BlackBerry will stop making its signature smartphones, the company said Wednesday after facing repeated calls to leave the hardware business that was once the basis of its reputation as a global technology leader.
All hardware development and manufacturing will be outsourced to partners, which will license the BlackBerry’s technology and brand, while the Canadian company concentrates on growing the software side of its business.
“We have decided to discontinue all the handset hardware development, only hardware,” said BlackBerry chairman and CEO John Chen in a conference call with analysts.
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“We believe that this is the best way to drive profitability in the device business,” he said.
This strategy already exists to some extent for the Waterloo, Ont.-based company.
Chen said one or two products are already made by partners but BlackBerry has also been developing its own smartphone.
The outsourcing of all remaining hardware development – to be complete by Feb. 28, when the company’s financial year ends – will reduce BlackBerry’s expenses by eliminating the need to carry inventory, as well as reducing staff and equipment costs, he said.
“It’s a long list of savings,” Chen said.
BlackBerry has struggled to sell its once popular smartphones, which originally featured a distinctive keypad and the company’s own operating system.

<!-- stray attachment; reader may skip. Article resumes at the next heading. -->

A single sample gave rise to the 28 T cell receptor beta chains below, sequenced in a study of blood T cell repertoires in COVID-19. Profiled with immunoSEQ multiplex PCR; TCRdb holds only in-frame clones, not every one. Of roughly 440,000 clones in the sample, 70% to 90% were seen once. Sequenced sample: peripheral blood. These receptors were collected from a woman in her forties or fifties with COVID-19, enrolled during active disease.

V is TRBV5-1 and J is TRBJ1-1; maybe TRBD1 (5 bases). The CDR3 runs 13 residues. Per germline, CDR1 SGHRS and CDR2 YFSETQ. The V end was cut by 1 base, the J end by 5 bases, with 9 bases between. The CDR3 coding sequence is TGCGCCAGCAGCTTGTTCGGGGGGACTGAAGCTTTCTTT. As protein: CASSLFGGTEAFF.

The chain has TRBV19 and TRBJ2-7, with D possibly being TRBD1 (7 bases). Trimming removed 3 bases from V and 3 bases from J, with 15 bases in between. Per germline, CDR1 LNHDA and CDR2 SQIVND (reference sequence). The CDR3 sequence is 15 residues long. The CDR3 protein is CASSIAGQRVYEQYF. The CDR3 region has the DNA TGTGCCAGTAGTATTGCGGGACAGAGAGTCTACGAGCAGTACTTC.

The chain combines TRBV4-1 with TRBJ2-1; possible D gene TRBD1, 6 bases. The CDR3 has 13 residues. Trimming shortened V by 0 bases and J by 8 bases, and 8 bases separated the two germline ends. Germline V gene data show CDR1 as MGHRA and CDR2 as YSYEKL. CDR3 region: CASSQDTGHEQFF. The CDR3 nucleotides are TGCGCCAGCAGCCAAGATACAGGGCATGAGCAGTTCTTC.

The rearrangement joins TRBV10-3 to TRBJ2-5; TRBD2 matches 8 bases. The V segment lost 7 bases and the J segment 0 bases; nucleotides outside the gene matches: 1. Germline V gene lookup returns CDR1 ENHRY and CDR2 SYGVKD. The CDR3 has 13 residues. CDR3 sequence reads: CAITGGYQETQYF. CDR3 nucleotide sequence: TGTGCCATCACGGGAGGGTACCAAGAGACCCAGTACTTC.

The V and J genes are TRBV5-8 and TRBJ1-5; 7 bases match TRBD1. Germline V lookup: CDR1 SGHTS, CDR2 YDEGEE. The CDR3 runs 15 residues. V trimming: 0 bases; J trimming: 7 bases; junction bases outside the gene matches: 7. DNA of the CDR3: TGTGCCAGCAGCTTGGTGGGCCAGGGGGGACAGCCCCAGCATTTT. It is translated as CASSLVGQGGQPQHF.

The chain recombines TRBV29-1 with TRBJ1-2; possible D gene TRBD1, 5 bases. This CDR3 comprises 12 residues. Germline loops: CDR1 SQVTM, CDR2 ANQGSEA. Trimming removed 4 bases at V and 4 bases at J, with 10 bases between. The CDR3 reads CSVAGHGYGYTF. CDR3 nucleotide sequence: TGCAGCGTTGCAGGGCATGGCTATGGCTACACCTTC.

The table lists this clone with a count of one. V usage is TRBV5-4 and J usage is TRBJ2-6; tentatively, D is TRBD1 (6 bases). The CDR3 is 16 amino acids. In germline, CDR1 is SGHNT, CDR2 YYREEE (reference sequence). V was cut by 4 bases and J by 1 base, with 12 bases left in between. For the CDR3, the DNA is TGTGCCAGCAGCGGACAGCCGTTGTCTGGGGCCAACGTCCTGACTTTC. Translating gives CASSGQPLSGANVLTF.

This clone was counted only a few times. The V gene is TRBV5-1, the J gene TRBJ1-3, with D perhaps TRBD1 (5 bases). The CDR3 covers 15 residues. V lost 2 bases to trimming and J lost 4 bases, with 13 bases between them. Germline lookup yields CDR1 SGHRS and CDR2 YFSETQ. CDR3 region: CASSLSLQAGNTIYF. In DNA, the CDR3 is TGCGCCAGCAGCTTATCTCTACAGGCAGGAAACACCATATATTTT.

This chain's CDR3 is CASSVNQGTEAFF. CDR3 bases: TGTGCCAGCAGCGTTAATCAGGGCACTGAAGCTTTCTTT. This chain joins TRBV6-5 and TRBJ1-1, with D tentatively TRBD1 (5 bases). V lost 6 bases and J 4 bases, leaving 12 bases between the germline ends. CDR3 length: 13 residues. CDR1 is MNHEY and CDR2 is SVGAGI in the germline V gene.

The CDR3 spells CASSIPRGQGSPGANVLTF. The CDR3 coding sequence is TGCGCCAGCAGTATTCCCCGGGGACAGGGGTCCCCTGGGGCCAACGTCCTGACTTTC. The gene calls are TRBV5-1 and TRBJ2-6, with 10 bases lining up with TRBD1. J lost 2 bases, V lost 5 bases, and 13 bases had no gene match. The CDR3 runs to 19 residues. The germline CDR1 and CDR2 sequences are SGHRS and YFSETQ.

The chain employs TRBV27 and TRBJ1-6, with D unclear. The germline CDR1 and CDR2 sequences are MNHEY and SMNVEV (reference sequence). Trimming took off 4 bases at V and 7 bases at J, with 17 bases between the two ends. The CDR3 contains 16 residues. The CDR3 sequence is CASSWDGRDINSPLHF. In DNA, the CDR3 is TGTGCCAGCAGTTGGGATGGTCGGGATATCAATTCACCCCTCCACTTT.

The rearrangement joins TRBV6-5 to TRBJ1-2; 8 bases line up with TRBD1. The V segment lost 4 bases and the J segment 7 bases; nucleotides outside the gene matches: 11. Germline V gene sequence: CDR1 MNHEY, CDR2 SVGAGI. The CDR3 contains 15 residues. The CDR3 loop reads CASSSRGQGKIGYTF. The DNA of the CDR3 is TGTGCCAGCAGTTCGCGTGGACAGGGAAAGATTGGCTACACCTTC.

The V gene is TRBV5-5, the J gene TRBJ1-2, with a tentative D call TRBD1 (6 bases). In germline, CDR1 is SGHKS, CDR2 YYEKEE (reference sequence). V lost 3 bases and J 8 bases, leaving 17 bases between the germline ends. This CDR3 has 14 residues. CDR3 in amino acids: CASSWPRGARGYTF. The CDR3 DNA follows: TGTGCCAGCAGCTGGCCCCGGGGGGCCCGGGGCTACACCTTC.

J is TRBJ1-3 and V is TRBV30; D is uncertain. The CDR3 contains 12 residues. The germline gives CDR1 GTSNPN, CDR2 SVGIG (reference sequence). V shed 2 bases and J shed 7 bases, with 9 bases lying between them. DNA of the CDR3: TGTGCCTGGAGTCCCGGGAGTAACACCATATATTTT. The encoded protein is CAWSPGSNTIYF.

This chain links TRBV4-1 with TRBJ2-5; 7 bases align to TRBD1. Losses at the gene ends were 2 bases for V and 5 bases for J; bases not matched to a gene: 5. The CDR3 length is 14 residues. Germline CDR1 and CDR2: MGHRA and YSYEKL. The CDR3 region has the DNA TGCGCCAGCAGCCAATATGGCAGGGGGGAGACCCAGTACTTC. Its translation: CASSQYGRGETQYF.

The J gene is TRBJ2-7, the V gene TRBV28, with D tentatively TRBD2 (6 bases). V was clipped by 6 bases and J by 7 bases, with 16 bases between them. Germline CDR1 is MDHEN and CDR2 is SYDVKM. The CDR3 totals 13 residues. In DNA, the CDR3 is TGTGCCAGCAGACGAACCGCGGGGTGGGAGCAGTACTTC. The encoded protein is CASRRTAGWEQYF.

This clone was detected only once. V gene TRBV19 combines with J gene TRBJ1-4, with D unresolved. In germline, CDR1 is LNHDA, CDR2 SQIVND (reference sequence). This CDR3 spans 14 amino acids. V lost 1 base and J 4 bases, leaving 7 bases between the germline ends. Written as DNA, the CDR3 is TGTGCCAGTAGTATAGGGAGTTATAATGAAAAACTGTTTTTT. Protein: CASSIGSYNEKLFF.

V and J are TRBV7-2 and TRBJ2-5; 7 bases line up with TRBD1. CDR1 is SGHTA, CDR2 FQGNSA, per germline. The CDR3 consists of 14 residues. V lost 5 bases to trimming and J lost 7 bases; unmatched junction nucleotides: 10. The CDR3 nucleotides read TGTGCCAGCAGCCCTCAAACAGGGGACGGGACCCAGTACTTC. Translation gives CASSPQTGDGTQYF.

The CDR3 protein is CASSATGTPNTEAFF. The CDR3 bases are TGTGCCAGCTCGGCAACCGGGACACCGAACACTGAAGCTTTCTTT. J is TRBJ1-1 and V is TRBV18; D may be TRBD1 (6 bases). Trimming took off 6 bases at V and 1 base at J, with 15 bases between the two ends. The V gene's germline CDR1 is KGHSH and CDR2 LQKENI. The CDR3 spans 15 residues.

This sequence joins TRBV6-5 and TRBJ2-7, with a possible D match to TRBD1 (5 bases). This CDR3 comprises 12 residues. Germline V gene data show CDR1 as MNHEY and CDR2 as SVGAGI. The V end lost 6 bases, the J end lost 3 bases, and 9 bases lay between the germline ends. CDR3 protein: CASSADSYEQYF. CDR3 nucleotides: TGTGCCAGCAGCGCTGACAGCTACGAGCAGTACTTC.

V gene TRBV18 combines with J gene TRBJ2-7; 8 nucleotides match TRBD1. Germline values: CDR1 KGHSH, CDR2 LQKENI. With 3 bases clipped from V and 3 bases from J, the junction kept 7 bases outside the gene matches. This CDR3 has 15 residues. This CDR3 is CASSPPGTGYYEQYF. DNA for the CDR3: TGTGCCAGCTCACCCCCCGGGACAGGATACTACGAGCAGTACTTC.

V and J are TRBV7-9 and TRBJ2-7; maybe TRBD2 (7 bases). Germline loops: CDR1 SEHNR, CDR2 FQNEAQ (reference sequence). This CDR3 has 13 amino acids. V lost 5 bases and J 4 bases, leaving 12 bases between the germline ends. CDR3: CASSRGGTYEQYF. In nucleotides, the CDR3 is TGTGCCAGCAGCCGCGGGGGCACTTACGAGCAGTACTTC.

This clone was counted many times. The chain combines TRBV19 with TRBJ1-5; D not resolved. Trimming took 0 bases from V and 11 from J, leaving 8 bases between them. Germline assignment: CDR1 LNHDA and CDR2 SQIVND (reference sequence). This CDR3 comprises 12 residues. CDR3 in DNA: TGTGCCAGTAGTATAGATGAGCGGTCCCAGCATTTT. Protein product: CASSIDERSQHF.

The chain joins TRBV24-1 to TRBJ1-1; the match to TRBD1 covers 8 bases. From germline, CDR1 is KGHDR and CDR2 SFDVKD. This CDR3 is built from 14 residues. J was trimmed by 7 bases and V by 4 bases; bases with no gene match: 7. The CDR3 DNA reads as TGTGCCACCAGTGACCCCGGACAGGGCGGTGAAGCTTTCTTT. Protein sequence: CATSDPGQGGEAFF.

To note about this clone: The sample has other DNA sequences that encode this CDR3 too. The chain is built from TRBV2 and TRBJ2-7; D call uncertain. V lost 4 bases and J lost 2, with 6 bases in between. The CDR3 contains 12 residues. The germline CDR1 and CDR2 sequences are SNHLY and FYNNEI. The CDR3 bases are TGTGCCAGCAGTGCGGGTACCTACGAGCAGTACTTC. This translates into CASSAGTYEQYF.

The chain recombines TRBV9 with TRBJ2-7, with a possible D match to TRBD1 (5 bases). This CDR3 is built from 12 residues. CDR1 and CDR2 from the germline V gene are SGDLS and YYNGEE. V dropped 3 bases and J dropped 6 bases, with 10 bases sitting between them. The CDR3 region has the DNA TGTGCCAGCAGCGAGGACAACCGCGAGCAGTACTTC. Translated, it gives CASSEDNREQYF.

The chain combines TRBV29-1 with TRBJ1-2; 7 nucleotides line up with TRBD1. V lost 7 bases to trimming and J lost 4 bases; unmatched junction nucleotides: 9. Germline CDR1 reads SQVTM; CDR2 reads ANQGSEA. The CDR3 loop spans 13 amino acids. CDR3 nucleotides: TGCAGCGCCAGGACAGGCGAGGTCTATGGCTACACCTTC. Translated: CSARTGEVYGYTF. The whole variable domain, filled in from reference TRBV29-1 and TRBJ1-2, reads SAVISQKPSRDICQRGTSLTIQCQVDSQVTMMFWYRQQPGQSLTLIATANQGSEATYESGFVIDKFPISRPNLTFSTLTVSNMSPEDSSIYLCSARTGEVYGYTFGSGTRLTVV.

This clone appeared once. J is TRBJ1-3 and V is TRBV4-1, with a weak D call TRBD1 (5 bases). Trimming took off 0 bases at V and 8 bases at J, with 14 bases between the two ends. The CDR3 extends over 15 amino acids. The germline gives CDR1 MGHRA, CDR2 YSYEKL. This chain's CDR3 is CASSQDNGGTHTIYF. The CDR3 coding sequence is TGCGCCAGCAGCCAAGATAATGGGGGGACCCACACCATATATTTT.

It recently released handsets using versions of the Android operating system, the Priv and the lower-priced DTEK50 that began shipping in August.
During the company’s second quarter ended Aug. 31, it sold about 400,000 smartphones, including the DTEK50, for an average price of $271, Chen said.
Under the new plan to outsource the work, BlackBerry will start to report its hardware revenue based on royalties it receives from licensing agreements with its partners, Chen said.
It announced Wednesday that it signed its first major device software licensing agreement with a telecom joint venture in Indonesia.
The BB Merah Putih joint venture will manufacture, distribute and promote BlackBerry-branded devices running the company’s secure versions of Android software and applications for the Indonesian market. BlackBerry has the option to distribute these devices outside of Indonesia, but is not likely to do so, Chen said.
BlackBerry, which reports its results in U.S. dollars, says it had a $372 million net loss in the three months ended Aug. 31, equivalent to 71 cents per share, but broke even after excluding certain items.
Revenue was $334 million or $352 million after adjustments. That was below analyst estimates of $391.75 million.
Chen had said at the previous quarterly earnings release that he expected the company’s mobility solutions segment, which includes hardware and a mobility software licensing service, to break even or record a slight profit in this financial year.